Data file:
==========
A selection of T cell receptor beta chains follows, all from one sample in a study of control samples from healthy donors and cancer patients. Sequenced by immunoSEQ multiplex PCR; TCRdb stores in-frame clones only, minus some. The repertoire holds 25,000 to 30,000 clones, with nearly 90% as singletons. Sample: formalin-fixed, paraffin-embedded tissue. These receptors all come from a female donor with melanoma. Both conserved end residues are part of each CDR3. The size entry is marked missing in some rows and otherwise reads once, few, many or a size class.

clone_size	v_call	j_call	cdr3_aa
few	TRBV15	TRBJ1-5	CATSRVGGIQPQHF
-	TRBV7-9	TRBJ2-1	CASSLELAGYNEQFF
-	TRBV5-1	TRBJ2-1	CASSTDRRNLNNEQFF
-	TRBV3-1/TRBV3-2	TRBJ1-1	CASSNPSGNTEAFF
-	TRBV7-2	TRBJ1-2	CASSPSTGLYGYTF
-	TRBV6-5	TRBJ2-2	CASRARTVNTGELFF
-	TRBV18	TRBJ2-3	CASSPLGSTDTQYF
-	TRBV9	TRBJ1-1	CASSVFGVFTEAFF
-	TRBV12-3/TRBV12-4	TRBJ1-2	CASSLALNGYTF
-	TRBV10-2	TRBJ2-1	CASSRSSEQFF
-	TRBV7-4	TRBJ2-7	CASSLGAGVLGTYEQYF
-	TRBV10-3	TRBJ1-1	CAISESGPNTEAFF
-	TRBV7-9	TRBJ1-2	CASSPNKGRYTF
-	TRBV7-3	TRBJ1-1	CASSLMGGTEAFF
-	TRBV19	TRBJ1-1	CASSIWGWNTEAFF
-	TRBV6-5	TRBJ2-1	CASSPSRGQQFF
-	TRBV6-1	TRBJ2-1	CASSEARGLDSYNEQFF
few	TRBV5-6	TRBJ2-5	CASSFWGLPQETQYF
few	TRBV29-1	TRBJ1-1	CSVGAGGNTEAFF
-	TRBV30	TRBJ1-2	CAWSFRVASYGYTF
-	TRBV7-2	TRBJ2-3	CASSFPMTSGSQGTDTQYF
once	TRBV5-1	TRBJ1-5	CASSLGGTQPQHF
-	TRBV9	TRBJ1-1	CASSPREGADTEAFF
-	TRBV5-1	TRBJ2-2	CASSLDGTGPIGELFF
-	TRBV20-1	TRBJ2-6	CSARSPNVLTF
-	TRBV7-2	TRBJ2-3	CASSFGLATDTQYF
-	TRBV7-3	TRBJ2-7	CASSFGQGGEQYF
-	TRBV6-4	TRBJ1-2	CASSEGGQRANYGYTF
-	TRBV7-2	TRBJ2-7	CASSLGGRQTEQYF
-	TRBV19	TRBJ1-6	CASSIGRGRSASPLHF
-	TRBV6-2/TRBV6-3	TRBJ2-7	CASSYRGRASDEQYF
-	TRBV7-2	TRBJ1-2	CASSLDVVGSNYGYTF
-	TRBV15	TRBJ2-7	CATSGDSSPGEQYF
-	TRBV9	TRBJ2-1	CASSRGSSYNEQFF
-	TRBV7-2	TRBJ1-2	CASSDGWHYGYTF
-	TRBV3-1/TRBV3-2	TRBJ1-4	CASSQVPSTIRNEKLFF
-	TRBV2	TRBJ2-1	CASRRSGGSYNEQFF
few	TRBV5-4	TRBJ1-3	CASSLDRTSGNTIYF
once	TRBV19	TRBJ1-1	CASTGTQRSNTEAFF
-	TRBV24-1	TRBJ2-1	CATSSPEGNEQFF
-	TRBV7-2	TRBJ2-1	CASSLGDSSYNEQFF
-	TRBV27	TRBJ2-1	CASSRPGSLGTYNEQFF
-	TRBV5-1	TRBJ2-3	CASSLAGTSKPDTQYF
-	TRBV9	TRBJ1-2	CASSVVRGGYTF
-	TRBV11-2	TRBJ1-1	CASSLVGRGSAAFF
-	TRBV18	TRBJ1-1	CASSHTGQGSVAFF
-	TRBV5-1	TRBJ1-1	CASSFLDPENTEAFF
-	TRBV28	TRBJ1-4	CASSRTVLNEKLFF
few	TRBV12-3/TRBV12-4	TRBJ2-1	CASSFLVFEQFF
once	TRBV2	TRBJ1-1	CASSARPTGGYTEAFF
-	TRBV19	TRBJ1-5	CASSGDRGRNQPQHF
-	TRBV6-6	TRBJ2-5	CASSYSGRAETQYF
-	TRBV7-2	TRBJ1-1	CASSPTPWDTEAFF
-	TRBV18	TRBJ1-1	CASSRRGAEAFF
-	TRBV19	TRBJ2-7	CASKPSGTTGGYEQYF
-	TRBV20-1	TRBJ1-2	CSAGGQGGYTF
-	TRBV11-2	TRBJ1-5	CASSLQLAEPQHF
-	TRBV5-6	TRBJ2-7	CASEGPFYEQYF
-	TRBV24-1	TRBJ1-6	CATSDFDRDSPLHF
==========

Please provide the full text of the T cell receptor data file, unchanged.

A selection of T cell receptor beta chains follows, all from one sample in a study of control samples from healthy donors and cancer patients. Sequenced by immunoSEQ multiplex PCR; TCRdb stores in-frame clones only, minus some. The repertoire holds 25,000 to 30,000 clones, with nearly 90% as singletons. Sample: formalin-fixed, paraffin-embedded tissue. These receptors all come from a female donor with melanoma. Both conserved end residues are part of each CDR3. The size entry is marked missing in some rows and otherwise reads once, few, many or a size class.

clone_size	v_call	j_call	cdr3_aa
few	TRBV15	TRBJ1-5	CATSRVGGIQPQHF
-	TRBV7-9	TRBJ2-1	CASSLELAGYNEQFF
-	TRBV5-1	TRBJ2-1	CASSTDRRNLNNEQFF
-	TRBV3-1/TRBV3-2	TRBJ1-1	CASSNPSGNTEAFF
-	TRBV7-2	TRBJ1-2	CASSPSTGLYGYTF
-	TRBV6-5	TRBJ2-2	CASRARTVNTGELFF
-	TRBV18	TRBJ2-3	CASSPLGSTDTQYF
-	TRBV9	TRBJ1-1	CASSVFGVFTEAFF
-	TRBV12-3/TRBV12-4	TRBJ1-2	CASSLALNGYTF
-	TRBV10-2	TRBJ2-1	CASSRSSEQFF
-	TRBV7-4	TRBJ2-7	CASSLGAGVLGTYEQYF
-	TRBV10-3	TRBJ1-1	CAISESGPNTEAFF
-	TRBV7-9	TRBJ1-2	CASSPNKGRYTF
-	TRBV7-3	TRBJ1-1	CASSLMGGTEAFF
-	TRBV19	TRBJ1-1	CASSIWGWNTEAFF
-	TRBV6-5	TRBJ2-1	CASSPSRGQQFF
-	TRBV6-1	TRBJ2-1	CASSEARGLDSYNEQFF
few	TRBV5-6	TRBJ2-5	CASSFWGLPQETQYF
few	TRBV29-1	TRBJ1-1	CSVGAGGNTEAFF
-	TRBV30	TRBJ1-2	CAWSFRVASYGYTF
-	TRBV7-2	TRBJ2-3	CASSFPMTSGSQGTDTQYF
once	TRBV5-1	TRBJ1-5	CASSLGGTQPQHF
-	TRBV9	TRBJ1-1	CASSPREGADTEAFF
-	TRBV5-1	TRBJ2-2	CASSLDGTGPIGELFF
-	TRBV20-1	TRBJ2-6	CSARSPNVLTF
-	TRBV7-2	TRBJ2-3	CASSFGLATDTQYF
-	TRBV7-3	TRBJ2-7	CASSFGQGGEQYF
-	TRBV6-4	TRBJ1-2	CASSEGGQRANYGYTF
-	TRBV7-2	TRBJ2-7	CASSLGGRQTEQYF
-	TRBV19	TRBJ1-6	CASSIGRGRSASPLHF
-	TRBV6-2/TRBV6-3	TRBJ2-7	CASSYRGRASDEQYF
-	TRBV7-2	TRBJ1-2	CASSLDVVGSNYGYTF
-	TRBV15	TRBJ2-7	CATSGDSSPGEQYF
-	TRBV9	TRBJ2-1	CASSRGSSYNEQFF
-	TRBV7-2	TRBJ1-2	CASSDGWHYGYTF
-	TRBV3-1/TRBV3-2	TRBJ1-4	CASSQVPSTIRNEKLFF
-	TRBV2	TRBJ2-1	CASRRSGGSYNEQFF
few	TRBV5-4	TRBJ1-3	CASSLDRTSGNTIYF
once	TRBV19	TRBJ1-1	CASTGTQRSNTEAFF
-	TRBV24-1	TRBJ2-1	CATSSPEGNEQFF
-	TRBV7-2	TRBJ2-1	CASSLGDSSYNEQFF
-	TRBV27	TRBJ2-1	CASSRPGSLGTYNEQFF
-	TRBV5-1	TRBJ2-3	CASSLAGTSKPDTQYF
-	TRBV9	TRBJ1-2	CASSVVRGGYTF
-	TRBV11-2	TRBJ1-1	CASSLVGRGSAAFF
-	TRBV18	TRBJ1-1	CASSHTGQGSVAFF
-	TRBV5-1	TRBJ1-1	CASSFLDPENTEAFF
-	TRBV28	TRBJ1-4	CASSRTVLNEKLFF
few	TRBV12-3/TRBV12-4	TRBJ2-1	CASSFLVFEQFF
once	TRBV2	TRBJ1-1	CASSARPTGGYTEAFF
-	TRBV19	TRBJ1-5	CASSGDRGRNQPQHF
-	TRBV6-6	TRBJ2-5	CASSYSGRAETQYF
-	TRBV7-2	TRBJ1-1	CASSPTPWDTEAFF
-	TRBV18	TRBJ1-1	CASSRRGAEAFF
-	TRBV19	TRBJ2-7	CASKPSGTTGGYEQYF
-	TRBV20-1	TRBJ1-2	CSAGGQGGYTF
-	TRBV11-2	TRBJ1-5	CASSLQLAEPQHF
-	TRBV5-6	TRBJ2-7	CASEGPFYEQYF
-	TRBV24-1	TRBJ1-6	CATSDFDRDSPLHF